What does Del. Ward Armstrong have in common with the Occupy Wall Street protestors? Both are focused on an emotional issue–Appalachian Power’s electric rates and paid college tuition, plus a lot of other stuff that has yet to be determined, respectively–however, both are blaming the wrong institution(s) for causing their problems.
In its lead editorial yesterday, the Wall Street Journal concedes that the protestors “occupying” Zuccotti Park have a legitimate point:
…[T]o the extent that the mainly young demonstrators have a valid complaint, it’s that they are trying to bust their way into an economy where there is one job for every five job-seekers, and where youth unemployment runs north of 18%. That is a cause for frustration, if not outrage. The question is, outrage at whom?
…[I]f anyone in the Occupy Wall Street movement wants an intellectually honest explanation for why they can’t find a job, they might start by considering what happens to an economy when the White House decides to make pinatas out of the financial-services industry…the energy industry…and millionaires and billionaires (who paid 20.4% of all federal income taxes in 2009). And don’t forget the Administration’s rhetorical volleys against individual companies…or various other alleged malefactors of wealth.
Similarly, for residents of the Southside, who have been among the hardest hit in Virginia by the changing economy, rising electric rates are a real and painful problem. However, their “champion,” Del. Armstrong has–as fellow Bearing Drift contributor Norman Leahy notes–built his argument about ApCo’s “corporate greed” on a tissue of lies. Why would Del. Armstrong misinterpret facts so he can blame the power company for the higher electric rates? Probably because it’s easier–and more fashionable in a sluggish economy–to blame corporate “fat cats” for the rate increases than it is to admit that the rate hikes are necessitated largely by his own liberal allies in Washington, with the burdensome environmental regulations they have imposed on energy producers.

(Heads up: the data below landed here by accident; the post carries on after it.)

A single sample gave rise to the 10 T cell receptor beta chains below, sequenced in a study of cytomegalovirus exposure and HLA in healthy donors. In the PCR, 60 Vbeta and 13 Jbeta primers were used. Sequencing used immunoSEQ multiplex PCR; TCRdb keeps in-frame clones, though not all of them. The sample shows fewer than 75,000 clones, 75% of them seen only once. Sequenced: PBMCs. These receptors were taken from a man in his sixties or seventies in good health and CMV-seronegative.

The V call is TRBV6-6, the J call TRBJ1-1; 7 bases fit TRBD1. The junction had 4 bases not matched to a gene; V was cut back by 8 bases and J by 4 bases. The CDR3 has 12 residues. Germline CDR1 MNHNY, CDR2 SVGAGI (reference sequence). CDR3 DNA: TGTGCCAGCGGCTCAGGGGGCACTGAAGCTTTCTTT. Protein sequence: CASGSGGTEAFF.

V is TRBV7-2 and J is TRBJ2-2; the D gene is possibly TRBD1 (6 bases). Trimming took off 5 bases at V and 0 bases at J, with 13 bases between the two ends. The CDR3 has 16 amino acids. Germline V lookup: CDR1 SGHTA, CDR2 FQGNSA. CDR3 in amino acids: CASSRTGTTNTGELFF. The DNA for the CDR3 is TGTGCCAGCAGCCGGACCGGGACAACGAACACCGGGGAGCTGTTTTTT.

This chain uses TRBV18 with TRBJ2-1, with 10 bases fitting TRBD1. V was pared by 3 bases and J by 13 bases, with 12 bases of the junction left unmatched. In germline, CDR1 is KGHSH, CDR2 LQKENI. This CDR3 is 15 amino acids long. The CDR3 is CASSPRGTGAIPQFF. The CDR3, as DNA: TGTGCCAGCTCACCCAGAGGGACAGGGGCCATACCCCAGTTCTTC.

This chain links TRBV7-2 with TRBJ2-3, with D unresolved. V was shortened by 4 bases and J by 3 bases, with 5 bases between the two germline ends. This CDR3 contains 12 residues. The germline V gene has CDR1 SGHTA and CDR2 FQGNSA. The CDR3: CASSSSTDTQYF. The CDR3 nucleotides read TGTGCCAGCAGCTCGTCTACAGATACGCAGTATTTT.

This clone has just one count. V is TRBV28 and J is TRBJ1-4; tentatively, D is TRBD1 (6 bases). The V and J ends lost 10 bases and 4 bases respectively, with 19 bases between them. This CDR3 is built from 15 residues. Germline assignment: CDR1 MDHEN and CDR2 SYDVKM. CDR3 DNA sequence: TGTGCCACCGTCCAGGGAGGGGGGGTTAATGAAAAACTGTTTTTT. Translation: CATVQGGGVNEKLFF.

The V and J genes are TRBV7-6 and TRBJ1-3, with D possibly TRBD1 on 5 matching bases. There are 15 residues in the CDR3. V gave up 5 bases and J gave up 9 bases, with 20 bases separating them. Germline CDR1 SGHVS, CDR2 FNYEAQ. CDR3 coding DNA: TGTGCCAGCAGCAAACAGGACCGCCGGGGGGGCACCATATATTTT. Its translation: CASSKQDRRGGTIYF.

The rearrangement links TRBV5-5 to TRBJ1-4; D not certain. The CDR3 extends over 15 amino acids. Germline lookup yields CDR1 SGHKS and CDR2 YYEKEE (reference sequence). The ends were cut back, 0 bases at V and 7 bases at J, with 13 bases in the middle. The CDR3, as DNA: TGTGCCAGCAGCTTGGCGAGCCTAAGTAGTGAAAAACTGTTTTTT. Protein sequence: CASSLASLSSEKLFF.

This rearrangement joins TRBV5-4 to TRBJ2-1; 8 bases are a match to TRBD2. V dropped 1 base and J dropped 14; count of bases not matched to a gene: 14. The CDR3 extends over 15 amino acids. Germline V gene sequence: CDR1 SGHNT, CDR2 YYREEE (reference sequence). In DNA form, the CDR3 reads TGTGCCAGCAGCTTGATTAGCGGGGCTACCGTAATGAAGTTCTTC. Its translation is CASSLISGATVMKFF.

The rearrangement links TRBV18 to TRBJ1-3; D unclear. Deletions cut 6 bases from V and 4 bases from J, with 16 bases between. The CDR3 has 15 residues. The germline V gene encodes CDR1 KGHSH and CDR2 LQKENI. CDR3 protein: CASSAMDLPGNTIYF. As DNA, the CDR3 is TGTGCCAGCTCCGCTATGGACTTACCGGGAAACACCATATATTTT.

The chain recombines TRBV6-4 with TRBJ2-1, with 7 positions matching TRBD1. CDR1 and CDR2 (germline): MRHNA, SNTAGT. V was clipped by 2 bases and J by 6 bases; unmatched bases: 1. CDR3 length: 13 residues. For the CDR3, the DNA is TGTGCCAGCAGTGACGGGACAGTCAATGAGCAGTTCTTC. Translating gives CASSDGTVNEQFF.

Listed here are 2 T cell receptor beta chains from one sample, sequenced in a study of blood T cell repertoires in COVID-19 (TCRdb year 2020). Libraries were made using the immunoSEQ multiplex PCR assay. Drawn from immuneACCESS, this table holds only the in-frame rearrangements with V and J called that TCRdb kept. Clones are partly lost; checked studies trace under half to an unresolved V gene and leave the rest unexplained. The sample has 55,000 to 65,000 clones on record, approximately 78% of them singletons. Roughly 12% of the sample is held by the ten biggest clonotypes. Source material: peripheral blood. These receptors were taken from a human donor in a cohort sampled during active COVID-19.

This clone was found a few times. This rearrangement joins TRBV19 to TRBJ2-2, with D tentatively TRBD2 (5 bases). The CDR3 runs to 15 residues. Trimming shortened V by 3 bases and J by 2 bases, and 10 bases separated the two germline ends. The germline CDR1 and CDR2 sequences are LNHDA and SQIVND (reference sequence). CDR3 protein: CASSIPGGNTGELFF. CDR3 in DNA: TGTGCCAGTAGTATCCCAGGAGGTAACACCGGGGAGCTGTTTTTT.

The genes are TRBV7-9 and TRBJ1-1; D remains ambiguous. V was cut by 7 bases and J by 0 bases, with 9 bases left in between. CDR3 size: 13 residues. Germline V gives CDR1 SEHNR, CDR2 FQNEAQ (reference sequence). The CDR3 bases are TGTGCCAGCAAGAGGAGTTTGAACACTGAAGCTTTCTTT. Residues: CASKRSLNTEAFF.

In addition to the need to replace aging facilities and infrastructure, energy companies like ApCo and its parent-company AEP
…also are facing more stringent environmental regulations. The Environmental Protection Agency is considering a variety of new rules that would affect electricity generation, essentially forcing utility companies to shutter their coal plants or invest hundreds of millions in scrubbers that remove toxins from the air. Many of these proposed changes are court-ordered and required under the Clean Air Act.
In July, the agency finalized its Cross-State Air Pollution Rule in an effort to cut sulfur-dioxide and nitrogen-oxide emissions…. Earlier this year, the EPA proposed national standards for mercury pollution from power plants. It’s also working on a controversial plan to regulate carbon dioxide as a pollutant.
In the aforementioned editorial, the Wall Street Journal‘s editorial board also notes that these same EPA standards could force AEP to close 25 more power plants across the U.S.
It must be hard for Del. Armstrong and the Occupiers to admit that the very policies and politicians they have repeatedly supported are largely to blame for causing the problems they are now waging a crusade against, but the sooner they accept the precarious position liberalism has placed our nation in, the sooner we can begin to institute market-based reforms that will put Americans back to work. Retiring Del. Armstrong on November 8th will be a huge step in that direction.